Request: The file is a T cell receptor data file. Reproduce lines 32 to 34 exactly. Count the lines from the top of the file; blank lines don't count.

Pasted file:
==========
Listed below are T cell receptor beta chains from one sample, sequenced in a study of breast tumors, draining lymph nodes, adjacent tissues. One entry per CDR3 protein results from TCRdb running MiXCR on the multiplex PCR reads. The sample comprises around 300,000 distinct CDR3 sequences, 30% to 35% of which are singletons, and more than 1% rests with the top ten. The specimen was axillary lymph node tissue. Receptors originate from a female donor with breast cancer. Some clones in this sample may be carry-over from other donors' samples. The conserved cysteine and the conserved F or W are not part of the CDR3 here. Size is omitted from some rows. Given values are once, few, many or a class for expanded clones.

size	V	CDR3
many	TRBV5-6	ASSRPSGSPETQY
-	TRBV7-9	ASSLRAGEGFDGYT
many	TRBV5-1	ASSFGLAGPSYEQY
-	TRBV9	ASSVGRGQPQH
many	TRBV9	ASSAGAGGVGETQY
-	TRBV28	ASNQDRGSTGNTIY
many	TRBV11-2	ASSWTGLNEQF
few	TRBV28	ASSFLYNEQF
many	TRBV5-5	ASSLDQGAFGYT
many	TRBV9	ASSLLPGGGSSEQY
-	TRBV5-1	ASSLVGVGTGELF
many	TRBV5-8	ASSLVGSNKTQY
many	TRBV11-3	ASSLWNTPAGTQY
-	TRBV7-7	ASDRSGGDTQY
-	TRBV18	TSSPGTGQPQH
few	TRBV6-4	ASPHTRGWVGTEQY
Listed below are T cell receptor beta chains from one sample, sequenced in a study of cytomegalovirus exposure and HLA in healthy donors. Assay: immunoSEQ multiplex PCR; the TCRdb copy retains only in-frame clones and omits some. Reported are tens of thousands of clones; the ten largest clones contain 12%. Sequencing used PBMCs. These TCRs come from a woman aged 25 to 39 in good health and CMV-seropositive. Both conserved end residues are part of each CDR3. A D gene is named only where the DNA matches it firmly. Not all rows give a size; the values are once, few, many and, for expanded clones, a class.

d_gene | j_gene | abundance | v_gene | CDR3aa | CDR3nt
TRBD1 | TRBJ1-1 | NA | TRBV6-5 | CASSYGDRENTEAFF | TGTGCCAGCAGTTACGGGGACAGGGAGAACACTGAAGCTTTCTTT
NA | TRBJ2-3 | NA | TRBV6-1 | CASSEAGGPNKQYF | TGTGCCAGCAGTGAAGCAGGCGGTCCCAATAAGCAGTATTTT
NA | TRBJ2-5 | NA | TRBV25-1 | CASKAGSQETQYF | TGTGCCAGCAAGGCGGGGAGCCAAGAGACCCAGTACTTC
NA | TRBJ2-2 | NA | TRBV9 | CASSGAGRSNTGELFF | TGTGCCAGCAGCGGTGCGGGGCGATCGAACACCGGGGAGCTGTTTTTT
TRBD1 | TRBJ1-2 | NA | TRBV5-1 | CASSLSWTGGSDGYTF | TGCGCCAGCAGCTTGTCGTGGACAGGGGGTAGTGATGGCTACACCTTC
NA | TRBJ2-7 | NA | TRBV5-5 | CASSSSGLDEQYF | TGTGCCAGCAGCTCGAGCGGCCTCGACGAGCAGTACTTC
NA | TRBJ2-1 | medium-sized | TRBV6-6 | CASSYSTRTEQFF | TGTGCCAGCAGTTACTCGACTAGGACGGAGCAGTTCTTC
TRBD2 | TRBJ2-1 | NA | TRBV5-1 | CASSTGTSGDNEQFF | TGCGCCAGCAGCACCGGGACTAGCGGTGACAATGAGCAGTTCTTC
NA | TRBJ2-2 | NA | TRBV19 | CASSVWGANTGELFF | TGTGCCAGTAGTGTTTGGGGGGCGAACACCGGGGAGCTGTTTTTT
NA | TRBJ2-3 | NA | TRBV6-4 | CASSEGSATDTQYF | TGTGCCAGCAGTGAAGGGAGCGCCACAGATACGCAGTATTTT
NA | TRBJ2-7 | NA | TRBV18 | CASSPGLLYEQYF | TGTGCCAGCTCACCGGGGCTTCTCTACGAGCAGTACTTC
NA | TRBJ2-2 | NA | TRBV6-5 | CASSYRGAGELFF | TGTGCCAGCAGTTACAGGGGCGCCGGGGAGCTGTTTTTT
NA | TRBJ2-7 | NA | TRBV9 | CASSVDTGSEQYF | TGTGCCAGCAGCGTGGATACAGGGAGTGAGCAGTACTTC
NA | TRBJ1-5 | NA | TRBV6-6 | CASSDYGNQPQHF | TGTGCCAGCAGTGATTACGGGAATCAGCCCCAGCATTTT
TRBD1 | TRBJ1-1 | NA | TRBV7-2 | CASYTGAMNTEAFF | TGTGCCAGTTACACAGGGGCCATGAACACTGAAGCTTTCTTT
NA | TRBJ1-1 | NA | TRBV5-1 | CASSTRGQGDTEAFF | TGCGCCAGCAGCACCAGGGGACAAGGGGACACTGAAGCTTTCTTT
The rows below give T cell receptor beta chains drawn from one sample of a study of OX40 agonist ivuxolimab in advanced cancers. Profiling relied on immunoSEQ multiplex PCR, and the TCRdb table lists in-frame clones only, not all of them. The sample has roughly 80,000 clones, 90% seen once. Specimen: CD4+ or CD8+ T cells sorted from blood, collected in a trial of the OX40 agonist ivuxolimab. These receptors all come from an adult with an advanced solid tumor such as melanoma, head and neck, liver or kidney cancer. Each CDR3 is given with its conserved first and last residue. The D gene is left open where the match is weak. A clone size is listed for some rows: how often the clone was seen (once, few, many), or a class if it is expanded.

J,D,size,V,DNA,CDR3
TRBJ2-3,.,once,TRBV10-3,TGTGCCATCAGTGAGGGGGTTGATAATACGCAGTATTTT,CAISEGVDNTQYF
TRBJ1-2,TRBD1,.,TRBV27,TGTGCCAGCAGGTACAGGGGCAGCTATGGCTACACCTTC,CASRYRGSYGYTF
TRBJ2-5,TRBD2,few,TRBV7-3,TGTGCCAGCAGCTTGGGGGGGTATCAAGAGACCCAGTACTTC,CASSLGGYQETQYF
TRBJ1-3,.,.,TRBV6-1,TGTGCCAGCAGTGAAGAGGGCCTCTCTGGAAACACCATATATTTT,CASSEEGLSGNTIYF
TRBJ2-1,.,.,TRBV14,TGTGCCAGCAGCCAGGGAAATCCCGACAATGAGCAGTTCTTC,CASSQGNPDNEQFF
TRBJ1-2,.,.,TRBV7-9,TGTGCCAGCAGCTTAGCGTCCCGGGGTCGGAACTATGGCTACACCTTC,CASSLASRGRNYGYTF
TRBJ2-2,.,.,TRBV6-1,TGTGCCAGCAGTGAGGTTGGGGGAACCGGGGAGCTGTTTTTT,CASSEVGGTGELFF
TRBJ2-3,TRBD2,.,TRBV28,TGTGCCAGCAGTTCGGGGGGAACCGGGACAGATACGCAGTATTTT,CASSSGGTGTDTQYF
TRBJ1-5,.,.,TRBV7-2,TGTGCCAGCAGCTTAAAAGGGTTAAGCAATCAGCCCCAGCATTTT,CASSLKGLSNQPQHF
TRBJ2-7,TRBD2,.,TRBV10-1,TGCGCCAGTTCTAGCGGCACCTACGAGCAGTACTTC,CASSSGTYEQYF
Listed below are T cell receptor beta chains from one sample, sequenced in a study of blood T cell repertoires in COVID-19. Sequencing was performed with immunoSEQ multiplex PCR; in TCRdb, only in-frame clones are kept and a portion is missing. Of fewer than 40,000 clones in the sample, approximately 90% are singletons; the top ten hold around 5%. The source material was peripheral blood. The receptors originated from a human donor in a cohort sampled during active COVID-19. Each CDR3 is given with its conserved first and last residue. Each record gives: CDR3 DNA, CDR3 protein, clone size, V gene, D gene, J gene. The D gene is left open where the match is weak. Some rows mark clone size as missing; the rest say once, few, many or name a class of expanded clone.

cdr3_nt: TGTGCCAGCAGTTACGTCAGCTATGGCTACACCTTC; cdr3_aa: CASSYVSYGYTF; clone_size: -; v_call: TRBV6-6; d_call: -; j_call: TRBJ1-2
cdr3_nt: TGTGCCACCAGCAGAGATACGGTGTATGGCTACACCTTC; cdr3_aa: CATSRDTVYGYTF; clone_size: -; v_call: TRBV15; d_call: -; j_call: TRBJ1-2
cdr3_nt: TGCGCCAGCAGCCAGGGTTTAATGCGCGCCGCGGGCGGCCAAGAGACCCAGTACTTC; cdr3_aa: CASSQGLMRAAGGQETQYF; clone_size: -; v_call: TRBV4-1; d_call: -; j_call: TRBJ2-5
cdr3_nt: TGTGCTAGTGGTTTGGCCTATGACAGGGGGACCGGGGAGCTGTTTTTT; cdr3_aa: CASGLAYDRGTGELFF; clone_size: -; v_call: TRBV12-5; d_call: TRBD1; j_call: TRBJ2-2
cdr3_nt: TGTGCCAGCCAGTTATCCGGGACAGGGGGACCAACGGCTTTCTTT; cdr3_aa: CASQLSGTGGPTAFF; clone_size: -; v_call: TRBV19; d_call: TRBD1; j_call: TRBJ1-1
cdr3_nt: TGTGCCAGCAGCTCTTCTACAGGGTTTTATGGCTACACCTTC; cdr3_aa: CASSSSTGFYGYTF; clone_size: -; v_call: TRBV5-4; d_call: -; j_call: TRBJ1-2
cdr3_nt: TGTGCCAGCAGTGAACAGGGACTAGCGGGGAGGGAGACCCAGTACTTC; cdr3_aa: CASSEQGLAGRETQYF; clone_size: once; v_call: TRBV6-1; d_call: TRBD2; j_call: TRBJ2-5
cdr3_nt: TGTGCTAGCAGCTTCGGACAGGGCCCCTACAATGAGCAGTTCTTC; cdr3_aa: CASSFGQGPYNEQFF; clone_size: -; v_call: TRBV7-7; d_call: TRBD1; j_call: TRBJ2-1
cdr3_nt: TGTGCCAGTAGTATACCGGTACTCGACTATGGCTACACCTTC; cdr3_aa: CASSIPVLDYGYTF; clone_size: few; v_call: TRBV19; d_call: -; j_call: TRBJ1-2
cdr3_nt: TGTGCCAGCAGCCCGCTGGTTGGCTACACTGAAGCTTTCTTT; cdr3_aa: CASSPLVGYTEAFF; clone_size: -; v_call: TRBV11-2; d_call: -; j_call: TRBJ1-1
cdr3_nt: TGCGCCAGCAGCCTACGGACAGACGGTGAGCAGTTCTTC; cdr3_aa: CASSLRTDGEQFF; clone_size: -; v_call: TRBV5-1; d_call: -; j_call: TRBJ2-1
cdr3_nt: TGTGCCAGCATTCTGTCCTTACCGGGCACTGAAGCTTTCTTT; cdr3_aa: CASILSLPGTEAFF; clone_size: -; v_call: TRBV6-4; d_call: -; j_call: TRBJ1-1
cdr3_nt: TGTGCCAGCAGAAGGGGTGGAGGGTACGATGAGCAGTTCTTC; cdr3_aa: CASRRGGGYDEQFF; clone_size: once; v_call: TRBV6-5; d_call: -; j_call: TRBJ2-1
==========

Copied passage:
NA | TRBJ2-2 | NA | TRBV6-5 | CASSYRGAGELFF | TGTGCCAGCAGTTACAGGGGCGCCGGGGAGCTGTTTTTT
NA | TRBJ2-7 | NA | TRBV9 | CASSVDTGSEQYF | TGTGCCAGCAGCGTGGATACAGGGAGTGAGCAGTACTTC
NA | TRBJ1-5 | NA | TRBV6-6 | CASSDYGNQPQHF | TGTGCCAGCAGTGATTACGGGAATCAGCCCCAGCATTTT